If religion has been revealed so that everyone should behave in whatever way he or she likes, what then is its function? And what is its role? The existence of religion and law has no meaning other than limiting the liberties of man. Hence, to say that freedom is above both religion and law is absurd. Yes, under the name of religion some people may suppress the legitimate freedom of people and prohibit what God has made lawful through superstitions and ethnic customs.

For example, in some parts of our country, some ethnic tribes unfortunately still prohibit what God has made lawful and in the culture of our present society some lawful things are also still considered abominable. Had it not been for such an attitude in society, so many types of sexual corruption would have been prevented. The Commander of the Faithful (‘a) said:

لَوْ لا ما سَبَقَ مِنِ ابْنِ الخَطّابِ فِي الْمُتْعَةِ ما زنى اِلاّ شَقِىّ.ُ

“Had (‘Umar) ibn al-Khattab not prohibited fixed-time marriage [mut‘ah],5 no one would ever commit adultery and fornication [zina] except a wretched person.”6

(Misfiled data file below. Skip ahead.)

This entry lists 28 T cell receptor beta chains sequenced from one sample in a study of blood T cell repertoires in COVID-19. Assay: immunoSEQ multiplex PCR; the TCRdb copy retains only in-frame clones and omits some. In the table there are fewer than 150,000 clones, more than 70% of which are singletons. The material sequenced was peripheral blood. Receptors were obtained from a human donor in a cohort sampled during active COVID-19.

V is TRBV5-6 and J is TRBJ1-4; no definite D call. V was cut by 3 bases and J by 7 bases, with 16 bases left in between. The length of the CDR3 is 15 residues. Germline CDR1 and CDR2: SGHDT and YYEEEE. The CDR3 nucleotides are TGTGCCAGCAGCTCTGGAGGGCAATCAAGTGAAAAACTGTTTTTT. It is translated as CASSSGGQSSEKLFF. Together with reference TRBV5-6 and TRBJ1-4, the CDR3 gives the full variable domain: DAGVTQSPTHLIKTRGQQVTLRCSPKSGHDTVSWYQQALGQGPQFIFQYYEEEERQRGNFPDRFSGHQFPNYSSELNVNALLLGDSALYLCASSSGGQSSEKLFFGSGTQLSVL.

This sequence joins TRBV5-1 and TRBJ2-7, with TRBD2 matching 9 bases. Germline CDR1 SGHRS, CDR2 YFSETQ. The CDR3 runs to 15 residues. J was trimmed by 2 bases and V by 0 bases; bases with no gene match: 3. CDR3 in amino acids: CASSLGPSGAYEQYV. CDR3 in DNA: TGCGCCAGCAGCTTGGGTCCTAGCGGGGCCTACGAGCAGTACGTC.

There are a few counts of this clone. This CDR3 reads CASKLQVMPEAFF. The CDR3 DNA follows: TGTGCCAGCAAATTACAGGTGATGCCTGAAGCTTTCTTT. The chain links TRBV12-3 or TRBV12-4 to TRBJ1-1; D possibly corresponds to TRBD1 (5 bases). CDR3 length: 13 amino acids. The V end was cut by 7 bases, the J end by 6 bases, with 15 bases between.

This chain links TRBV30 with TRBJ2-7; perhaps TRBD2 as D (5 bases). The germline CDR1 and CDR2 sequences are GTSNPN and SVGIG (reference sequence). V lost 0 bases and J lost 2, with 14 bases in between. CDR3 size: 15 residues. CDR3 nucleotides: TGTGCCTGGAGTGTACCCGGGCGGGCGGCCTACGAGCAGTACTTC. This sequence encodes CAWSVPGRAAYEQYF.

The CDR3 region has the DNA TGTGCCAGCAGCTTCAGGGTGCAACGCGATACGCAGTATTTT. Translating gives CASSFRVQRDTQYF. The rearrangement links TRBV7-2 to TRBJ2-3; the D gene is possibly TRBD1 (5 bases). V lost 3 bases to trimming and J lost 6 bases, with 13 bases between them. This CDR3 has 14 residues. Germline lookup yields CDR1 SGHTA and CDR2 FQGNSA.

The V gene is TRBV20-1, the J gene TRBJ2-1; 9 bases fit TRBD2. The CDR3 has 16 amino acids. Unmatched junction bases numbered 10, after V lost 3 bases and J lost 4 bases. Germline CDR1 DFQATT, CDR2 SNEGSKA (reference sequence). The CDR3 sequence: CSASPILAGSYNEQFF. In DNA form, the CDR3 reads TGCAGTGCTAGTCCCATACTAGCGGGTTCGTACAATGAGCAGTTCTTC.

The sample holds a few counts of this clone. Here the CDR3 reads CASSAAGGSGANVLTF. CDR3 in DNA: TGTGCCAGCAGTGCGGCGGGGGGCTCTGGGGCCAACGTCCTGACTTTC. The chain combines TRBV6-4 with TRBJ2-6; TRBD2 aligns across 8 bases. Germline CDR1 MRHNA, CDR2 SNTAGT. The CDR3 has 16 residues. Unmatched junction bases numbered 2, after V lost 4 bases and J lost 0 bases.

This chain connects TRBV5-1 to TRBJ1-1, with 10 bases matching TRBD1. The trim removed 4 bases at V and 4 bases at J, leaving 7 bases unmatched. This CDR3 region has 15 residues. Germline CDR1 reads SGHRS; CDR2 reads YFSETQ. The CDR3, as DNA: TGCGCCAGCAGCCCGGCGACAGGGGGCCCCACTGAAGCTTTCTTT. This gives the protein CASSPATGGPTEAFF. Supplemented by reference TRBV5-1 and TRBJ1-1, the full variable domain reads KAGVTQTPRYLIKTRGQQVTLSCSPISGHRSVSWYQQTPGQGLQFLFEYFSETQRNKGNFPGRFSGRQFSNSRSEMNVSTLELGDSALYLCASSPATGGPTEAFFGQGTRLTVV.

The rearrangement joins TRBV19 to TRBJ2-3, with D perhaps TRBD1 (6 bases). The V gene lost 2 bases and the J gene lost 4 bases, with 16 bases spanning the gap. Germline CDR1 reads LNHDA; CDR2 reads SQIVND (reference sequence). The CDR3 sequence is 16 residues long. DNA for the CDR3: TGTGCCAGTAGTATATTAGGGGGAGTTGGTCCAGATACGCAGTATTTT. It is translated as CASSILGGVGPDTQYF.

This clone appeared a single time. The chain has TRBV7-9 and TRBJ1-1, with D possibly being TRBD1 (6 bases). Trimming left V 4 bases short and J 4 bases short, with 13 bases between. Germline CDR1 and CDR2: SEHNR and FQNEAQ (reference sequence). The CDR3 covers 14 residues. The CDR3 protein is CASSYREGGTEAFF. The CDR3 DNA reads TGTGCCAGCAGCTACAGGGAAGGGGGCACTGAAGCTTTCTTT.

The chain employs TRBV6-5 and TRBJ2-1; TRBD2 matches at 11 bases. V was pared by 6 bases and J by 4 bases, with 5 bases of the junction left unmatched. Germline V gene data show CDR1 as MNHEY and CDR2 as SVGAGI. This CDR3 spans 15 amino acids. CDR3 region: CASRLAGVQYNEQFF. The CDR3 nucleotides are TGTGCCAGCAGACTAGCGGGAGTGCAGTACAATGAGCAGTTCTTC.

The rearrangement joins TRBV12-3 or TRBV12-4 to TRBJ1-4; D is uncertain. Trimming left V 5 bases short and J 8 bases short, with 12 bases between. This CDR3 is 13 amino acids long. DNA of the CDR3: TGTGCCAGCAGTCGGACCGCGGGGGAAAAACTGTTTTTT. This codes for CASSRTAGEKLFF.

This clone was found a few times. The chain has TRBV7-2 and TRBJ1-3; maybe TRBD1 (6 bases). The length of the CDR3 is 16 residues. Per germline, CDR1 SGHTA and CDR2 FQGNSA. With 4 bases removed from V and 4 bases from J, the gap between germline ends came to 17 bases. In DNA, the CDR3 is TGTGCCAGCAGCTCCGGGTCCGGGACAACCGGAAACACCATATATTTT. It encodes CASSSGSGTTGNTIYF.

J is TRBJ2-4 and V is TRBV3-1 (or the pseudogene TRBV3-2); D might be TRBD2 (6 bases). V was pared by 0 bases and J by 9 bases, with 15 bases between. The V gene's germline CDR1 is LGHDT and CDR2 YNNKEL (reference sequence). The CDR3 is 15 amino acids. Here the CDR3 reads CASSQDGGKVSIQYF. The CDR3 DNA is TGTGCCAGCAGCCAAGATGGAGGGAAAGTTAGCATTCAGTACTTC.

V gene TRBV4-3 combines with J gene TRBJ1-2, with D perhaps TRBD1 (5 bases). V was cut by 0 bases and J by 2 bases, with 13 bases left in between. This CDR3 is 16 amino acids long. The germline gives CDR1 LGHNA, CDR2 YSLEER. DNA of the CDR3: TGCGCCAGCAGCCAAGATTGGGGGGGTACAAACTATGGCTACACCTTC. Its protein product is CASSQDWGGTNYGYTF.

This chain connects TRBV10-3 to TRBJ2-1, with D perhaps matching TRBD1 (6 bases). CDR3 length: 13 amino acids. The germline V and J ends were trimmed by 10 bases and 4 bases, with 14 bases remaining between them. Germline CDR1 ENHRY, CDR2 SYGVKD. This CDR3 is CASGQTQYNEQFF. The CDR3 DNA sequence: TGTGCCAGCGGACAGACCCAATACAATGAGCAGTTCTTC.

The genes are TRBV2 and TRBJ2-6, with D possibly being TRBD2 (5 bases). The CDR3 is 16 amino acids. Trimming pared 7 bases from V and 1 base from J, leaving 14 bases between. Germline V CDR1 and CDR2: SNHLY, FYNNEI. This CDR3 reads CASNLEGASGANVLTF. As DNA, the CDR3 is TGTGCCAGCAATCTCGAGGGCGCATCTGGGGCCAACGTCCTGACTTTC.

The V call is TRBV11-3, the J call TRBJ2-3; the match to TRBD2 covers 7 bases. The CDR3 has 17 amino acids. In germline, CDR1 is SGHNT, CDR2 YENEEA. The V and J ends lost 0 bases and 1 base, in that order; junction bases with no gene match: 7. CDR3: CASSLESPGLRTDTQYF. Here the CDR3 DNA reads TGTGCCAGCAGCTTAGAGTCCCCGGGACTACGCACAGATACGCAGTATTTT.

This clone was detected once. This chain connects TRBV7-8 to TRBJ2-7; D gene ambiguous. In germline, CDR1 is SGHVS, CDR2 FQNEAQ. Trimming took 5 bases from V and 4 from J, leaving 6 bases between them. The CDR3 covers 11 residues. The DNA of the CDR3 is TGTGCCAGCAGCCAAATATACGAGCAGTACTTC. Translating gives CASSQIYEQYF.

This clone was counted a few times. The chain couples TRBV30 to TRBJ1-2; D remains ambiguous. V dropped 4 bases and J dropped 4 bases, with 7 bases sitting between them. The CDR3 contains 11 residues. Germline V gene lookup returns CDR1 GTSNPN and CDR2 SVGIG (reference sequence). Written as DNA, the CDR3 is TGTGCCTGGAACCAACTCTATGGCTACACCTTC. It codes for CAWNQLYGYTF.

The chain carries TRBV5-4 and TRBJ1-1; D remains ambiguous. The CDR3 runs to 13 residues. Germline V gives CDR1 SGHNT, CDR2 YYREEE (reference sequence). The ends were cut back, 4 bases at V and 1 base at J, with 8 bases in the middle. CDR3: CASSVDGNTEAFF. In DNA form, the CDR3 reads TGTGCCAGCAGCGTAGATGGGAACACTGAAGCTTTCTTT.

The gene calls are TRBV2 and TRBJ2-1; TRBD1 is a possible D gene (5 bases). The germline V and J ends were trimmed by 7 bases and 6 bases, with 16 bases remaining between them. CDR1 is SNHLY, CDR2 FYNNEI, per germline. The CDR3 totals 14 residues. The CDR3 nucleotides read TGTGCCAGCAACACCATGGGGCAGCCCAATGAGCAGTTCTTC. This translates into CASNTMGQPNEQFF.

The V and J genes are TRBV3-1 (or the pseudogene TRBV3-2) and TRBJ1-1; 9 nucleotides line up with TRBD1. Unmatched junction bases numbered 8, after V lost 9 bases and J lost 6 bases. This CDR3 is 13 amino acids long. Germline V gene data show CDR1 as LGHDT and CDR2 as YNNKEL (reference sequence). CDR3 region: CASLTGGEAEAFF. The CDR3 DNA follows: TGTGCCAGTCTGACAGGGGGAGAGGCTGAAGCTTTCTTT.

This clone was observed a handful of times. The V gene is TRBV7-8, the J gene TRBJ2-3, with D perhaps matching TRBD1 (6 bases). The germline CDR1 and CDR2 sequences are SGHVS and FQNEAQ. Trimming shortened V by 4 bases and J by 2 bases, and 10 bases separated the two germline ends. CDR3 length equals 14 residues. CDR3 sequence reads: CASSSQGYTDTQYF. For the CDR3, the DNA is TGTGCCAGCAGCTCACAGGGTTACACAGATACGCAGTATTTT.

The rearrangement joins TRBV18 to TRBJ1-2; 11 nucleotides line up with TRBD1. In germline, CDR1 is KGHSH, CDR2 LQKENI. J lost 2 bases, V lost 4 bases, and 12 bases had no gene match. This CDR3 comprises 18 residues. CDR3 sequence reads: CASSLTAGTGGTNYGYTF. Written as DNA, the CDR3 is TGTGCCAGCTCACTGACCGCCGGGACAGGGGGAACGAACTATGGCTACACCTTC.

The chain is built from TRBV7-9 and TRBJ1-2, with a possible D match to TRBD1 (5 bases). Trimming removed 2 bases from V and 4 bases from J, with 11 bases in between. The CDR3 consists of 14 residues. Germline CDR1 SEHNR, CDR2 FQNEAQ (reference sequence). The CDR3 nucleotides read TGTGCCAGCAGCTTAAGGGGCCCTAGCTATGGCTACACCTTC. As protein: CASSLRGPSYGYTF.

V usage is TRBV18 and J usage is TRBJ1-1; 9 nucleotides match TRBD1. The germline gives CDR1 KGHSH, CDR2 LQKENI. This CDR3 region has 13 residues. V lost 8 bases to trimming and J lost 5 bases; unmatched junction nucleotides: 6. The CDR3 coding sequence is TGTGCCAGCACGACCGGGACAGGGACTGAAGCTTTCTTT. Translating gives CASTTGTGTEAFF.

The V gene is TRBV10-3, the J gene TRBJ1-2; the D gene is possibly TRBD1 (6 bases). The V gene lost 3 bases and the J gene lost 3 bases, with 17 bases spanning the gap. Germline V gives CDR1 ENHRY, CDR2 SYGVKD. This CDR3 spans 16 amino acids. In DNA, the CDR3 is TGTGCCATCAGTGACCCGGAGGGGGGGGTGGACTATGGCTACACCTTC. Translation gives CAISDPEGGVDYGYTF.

Regrettably, in our culture this thing made lawful by God, which is a key solution for many problems, is still considered abominable. Yes, if there are those who under the name of religion want to declare lawful that made unlawful by God, it is abominable. Apart from being abominable, it is also unlawful [haram] and it is a kind of religious innovation [bid‘ah]. The same is true for its opposite. Forbidding the lawful is also an innovation:

انَّ اللهَ يُحِبُّ اَنْ يُؤْخَذَ بِرُخِصِهِ كَما يُحِبُّ اَنْ يُؤْخَذَ بِعَزائِمِهِ

“Verily, God loves people to benefit from the permissible [mubahat] and lawful [halal-ha] things just as He loves them to perform the compulsories [wajibat] and shun the unlawful [muharramat] things.”7

Thus, under the name of religion, or under the name of tribalism or local, ethnic and clannish prejudices nobody has the right to declare unlawful what has been made lawful by God. In the same manner, setting limits on freedoms is unlawful and an innovation. But if what is meant by “freedom” is illegitimate freedom, no one should expect religion not to oppose it!

This is because freedom can either be legitimate or illegitimate. If legitimate, both religion and law declares it lawful and is not opposed to it, and there is no point in saying that religion or law has no right to deprive society of legitimate freedom. If a religion permits something, how can it prohibit what it has permitted?

This is contradictory in itself. But if a certain freedom is illegitimate and religion has prohibited it, it is meaningless to say that religion has no right to prohibit it. This is another form of contradiction.

Necessity of restraining freedom